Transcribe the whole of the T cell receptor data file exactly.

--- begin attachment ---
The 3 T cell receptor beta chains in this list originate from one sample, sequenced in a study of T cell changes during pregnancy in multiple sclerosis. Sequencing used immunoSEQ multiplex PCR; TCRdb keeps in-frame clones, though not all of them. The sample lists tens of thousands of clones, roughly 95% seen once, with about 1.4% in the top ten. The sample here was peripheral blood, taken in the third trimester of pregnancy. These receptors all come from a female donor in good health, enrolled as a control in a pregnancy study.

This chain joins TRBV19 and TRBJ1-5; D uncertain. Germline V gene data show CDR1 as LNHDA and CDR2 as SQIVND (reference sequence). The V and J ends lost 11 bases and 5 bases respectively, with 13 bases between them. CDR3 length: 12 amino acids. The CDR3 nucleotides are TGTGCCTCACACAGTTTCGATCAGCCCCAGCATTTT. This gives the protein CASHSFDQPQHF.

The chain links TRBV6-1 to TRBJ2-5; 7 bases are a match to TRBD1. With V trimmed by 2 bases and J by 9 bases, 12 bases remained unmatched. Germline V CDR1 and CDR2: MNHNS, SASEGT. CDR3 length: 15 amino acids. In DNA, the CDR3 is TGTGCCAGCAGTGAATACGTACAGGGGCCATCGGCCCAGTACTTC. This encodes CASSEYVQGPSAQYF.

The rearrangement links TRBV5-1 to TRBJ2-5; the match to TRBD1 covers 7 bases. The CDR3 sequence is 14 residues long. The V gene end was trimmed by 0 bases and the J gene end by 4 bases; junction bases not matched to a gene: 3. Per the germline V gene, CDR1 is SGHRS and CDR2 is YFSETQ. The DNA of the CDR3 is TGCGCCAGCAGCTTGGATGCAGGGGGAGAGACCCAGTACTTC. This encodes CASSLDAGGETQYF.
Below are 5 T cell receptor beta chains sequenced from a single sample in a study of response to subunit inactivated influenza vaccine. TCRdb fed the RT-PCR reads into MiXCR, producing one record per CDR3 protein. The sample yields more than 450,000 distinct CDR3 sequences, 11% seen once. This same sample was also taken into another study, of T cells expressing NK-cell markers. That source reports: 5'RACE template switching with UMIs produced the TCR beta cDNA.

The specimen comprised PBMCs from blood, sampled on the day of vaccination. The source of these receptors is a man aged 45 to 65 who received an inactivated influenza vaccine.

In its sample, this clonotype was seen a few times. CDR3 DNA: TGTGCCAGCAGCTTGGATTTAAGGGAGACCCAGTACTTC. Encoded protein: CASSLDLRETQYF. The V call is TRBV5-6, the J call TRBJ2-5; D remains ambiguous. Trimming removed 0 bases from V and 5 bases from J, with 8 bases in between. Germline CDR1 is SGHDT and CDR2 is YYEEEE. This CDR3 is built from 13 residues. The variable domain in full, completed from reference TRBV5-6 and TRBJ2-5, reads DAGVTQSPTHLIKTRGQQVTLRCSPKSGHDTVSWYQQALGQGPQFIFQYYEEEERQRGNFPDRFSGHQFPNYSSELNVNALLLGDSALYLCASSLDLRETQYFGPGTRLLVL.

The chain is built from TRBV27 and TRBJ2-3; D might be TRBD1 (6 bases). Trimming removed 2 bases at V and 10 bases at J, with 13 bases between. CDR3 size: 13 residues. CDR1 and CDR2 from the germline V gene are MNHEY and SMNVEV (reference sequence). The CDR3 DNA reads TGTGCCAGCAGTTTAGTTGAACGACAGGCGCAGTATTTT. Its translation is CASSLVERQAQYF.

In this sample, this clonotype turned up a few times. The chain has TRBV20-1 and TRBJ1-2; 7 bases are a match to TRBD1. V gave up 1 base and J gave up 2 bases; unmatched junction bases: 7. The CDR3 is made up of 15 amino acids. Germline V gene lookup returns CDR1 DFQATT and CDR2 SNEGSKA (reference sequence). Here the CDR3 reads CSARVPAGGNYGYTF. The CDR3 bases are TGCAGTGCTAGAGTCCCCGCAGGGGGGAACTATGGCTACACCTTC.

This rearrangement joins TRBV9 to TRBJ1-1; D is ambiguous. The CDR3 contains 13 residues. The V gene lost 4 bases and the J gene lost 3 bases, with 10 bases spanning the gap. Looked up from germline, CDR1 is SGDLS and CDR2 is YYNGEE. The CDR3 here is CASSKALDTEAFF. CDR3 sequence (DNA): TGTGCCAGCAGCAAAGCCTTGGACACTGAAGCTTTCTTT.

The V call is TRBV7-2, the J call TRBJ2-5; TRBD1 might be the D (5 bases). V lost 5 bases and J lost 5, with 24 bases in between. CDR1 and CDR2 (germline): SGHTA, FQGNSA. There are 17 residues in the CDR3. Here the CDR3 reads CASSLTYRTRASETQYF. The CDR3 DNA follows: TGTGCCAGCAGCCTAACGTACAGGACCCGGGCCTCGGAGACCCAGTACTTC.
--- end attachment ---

The 3 T cell receptor beta chains in this list originate from one sample, sequenced in a study of T cell changes during pregnancy in multiple sclerosis. Sequencing used immunoSEQ multiplex PCR; TCRdb keeps in-frame clones, though not all of them. The sample lists tens of thousands of clones, roughly 95% seen once, with about 1.4% in the top ten. The sample here was peripheral blood, taken in the third trimester of pregnancy. These receptors all come from a female donor in good health, enrolled as a control in a pregnancy study.

This chain joins TRBV19 and TRBJ1-5; D uncertain. Germline V gene data show CDR1 as LNHDA and CDR2 as SQIVND (reference sequence). The V and J ends lost 11 bases and 5 bases respectively, with 13 bases between them. CDR3 length: 12 amino acids. The CDR3 nucleotides are TGTGCCTCACACAGTTTCGATCAGCCCCAGCATTTT. This gives the protein CASHSFDQPQHF.

The chain links TRBV6-1 to TRBJ2-5; 7 bases are a match to TRBD1. With V trimmed by 2 bases and J by 9 bases, 12 bases remained unmatched. Germline V CDR1 and CDR2: MNHNS, SASEGT. CDR3 length: 15 amino acids. In DNA, the CDR3 is TGTGCCAGCAGTGAATACGTACAGGGGCCATCGGCCCAGTACTTC. This encodes CASSEYVQGPSAQYF.

The rearrangement links TRBV5-1 to TRBJ2-5; the match to TRBD1 covers 7 bases. The CDR3 sequence is 14 residues long. The V gene end was trimmed by 0 bases and the J gene end by 4 bases; junction bases not matched to a gene: 3. Per the germline V gene, CDR1 is SGHRS and CDR2 is YFSETQ. The DNA of the CDR3 is TGCGCCAGCAGCTTGGATGCAGGGGGAGAGACCCAGTACTTC. This encodes CASSLDAGGETQYF.
Below are 5 T cell receptor beta chains sequenced from a single sample in a study of response to subunit inactivated influenza vaccine. TCRdb fed the RT-PCR reads into MiXCR, producing one record per CDR3 protein. The sample yields more than 450,000 distinct CDR3 sequences, 11% seen once. This same sample was also taken into another study, of T cells expressing NK-cell markers. That source reports: 5'RACE template switching with UMIs produced the TCR beta cDNA.

The specimen comprised PBMCs from blood, sampled on the day of vaccination. The source of these receptors is a man aged 45 to 65 who received an inactivated influenza vaccine.

In its sample, this clonotype was seen a few times. CDR3 DNA: TGTGCCAGCAGCTTGGATTTAAGGGAGACCCAGTACTTC. Encoded protein: CASSLDLRETQYF. The V call is TRBV5-6, the J call TRBJ2-5; D remains ambiguous. Trimming removed 0 bases from V and 5 bases from J, with 8 bases in between. Germline CDR1 is SGHDT and CDR2 is YYEEEE. This CDR3 is built from 13 residues. The variable domain in full, completed from reference TRBV5-6 and TRBJ2-5, reads DAGVTQSPTHLIKTRGQQVTLRCSPKSGHDTVSWYQQALGQGPQFIFQYYEEEERQRGNFPDRFSGHQFPNYSSELNVNALLLGDSALYLCASSLDLRETQYFGPGTRLLVL.

The chain is built from TRBV27 and TRBJ2-3; D might be TRBD1 (6 bases). Trimming removed 2 bases at V and 10 bases at J, with 13 bases between. CDR3 size: 13 residues. CDR1 and CDR2 from the germline V gene are MNHEY and SMNVEV (reference sequence). The CDR3 DNA reads TGTGCCAGCAGTTTAGTTGAACGACAGGCGCAGTATTTT. Its translation is CASSLVERQAQYF.

In this sample, this clonotype turned up a few times. The chain has TRBV20-1 and TRBJ1-2; 7 bases are a match to TRBD1. V gave up 1 base and J gave up 2 bases; unmatched junction bases: 7. The CDR3 is made up of 15 amino acids. Germline V gene lookup returns CDR1 DFQATT and CDR2 SNEGSKA (reference sequence). Here the CDR3 reads CSARVPAGGNYGYTF. The CDR3 bases are TGCAGTGCTAGAGTCCCCGCAGGGGGGAACTATGGCTACACCTTC.

This rearrangement joins TRBV9 to TRBJ1-1; D is ambiguous. The CDR3 contains 13 residues. The V gene lost 4 bases and the J gene lost 3 bases, with 10 bases spanning the gap. Looked up from germline, CDR1 is SGDLS and CDR2 is YYNGEE. The CDR3 here is CASSKALDTEAFF. CDR3 sequence (DNA): TGTGCCAGCAGCAAAGCCTTGGACACTGAAGCTTTCTTT.

The V call is TRBV7-2, the J call TRBJ2-5; TRBD1 might be the D (5 bases). V lost 5 bases and J lost 5, with 24 bases in between. CDR1 and CDR2 (germline): SGHTA, FQGNSA. There are 17 residues in the CDR3. Here the CDR3 reads CASSLTYRTRASETQYF. The CDR3 DNA follows: TGTGCCAGCAGCCTAACGTACAGGACCCGGGCCTCGGAGACCCAGTACTTC.